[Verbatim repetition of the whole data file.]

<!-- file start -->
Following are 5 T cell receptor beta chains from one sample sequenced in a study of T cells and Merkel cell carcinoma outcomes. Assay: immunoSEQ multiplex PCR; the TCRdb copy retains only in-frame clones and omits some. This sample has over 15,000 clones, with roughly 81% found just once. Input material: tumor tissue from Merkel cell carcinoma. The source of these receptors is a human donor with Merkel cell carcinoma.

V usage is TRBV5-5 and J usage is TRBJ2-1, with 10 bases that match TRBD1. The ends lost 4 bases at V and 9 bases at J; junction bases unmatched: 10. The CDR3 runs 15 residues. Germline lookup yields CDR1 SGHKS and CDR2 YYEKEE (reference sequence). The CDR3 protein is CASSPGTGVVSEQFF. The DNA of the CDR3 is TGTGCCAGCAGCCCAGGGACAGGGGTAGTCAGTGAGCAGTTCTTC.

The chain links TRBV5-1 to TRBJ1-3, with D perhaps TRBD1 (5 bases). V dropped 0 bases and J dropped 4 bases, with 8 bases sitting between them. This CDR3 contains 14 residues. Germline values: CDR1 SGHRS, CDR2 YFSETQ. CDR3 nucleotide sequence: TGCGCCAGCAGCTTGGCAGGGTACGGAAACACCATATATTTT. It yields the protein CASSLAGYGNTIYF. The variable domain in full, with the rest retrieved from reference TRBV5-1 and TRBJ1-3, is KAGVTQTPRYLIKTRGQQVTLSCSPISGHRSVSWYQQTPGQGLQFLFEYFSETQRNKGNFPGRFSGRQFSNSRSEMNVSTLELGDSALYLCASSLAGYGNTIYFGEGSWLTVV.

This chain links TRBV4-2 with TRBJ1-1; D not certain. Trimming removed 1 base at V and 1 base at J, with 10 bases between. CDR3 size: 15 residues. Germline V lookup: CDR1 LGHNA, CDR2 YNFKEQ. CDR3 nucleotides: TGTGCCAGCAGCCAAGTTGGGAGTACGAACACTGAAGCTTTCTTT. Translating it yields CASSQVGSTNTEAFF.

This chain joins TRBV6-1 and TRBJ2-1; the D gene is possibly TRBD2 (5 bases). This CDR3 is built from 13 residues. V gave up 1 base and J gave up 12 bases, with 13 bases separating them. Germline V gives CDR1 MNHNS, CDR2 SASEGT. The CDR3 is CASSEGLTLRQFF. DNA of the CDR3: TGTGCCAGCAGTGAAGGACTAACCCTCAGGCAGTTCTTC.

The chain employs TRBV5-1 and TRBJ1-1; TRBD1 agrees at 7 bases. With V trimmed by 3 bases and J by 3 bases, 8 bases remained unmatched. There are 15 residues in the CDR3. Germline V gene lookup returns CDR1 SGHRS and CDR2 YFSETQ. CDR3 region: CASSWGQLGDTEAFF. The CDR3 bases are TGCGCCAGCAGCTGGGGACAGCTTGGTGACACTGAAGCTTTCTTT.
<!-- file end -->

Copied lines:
Following are 5 T cell receptor beta chains from one sample sequenced in a study of T cells and Merkel cell carcinoma outcomes. Assay: immunoSEQ multiplex PCR; the TCRdb copy retains only in-frame clones and omits some. This sample has over 15,000 clones, with roughly 81% found just once. Input material: tumor tissue from Merkel cell carcinoma. The source of these receptors is a human donor with Merkel cell carcinoma.

V usage is TRBV5-5 and J usage is TRBJ2-1, with 10 bases that match TRBD1. The ends lost 4 bases at V and 9 bases at J; junction bases unmatched: 10. The CDR3 runs 15 residues. Germline lookup yields CDR1 SGHKS and CDR2 YYEKEE (reference sequence). The CDR3 protein is CASSPGTGVVSEQFF. The DNA of the CDR3 is TGTGCCAGCAGCCCAGGGACAGGGGTAGTCAGTGAGCAGTTCTTC.

The chain links TRBV5-1 to TRBJ1-3, with D perhaps TRBD1 (5 bases). V dropped 0 bases and J dropped 4 bases, with 8 bases sitting between them. This CDR3 contains 14 residues. Germline values: CDR1 SGHRS, CDR2 YFSETQ. CDR3 nucleotide sequence: TGCGCCAGCAGCTTGGCAGGGTACGGAAACACCATATATTTT. It yields the protein CASSLAGYGNTIYF. The variable domain in full, with the rest retrieved from reference TRBV5-1 and TRBJ1-3, is KAGVTQTPRYLIKTRGQQVTLSCSPISGHRSVSWYQQTPGQGLQFLFEYFSETQRNKGNFPGRFSGRQFSNSRSEMNVSTLELGDSALYLCASSLAGYGNTIYFGEGSWLTVV.

This chain links TRBV4-2 with TRBJ1-1; D not certain. Trimming removed 1 base at V and 1 base at J, with 10 bases between. CDR3 size: 15 residues. Germline V lookup: CDR1 LGHNA, CDR2 YNFKEQ. CDR3 nucleotides: TGTGCCAGCAGCCAAGTTGGGAGTACGAACACTGAAGCTTTCTTT. Translating it yields CASSQVGSTNTEAFF.

This chain joins TRBV6-1 and TRBJ2-1; the D gene is possibly TRBD2 (5 bases). This CDR3 is built from 13 residues. V gave up 1 base and J gave up 12 bases, with 13 bases separating them. Germline V gives CDR1 MNHNS, CDR2 SASEGT. The CDR3 is CASSEGLTLRQFF. DNA of the CDR3: TGTGCCAGCAGTGAAGGACTAACCCTCAGGCAGTTCTTC.

The chain employs TRBV5-1 and TRBJ1-1; TRBD1 agrees at 7 bases. With V trimmed by 3 bases and J by 3 bases, 8 bases remained unmatched. There are 15 residues in the CDR3. Germline V gene lookup returns CDR1 SGHRS and CDR2 YFSETQ. CDR3 region: CASSWGQLGDTEAFF. The CDR3 bases are TGCGCCAGCAGCTGGGGACAGCTTGGTGACACTGAAGCTTTCTTT.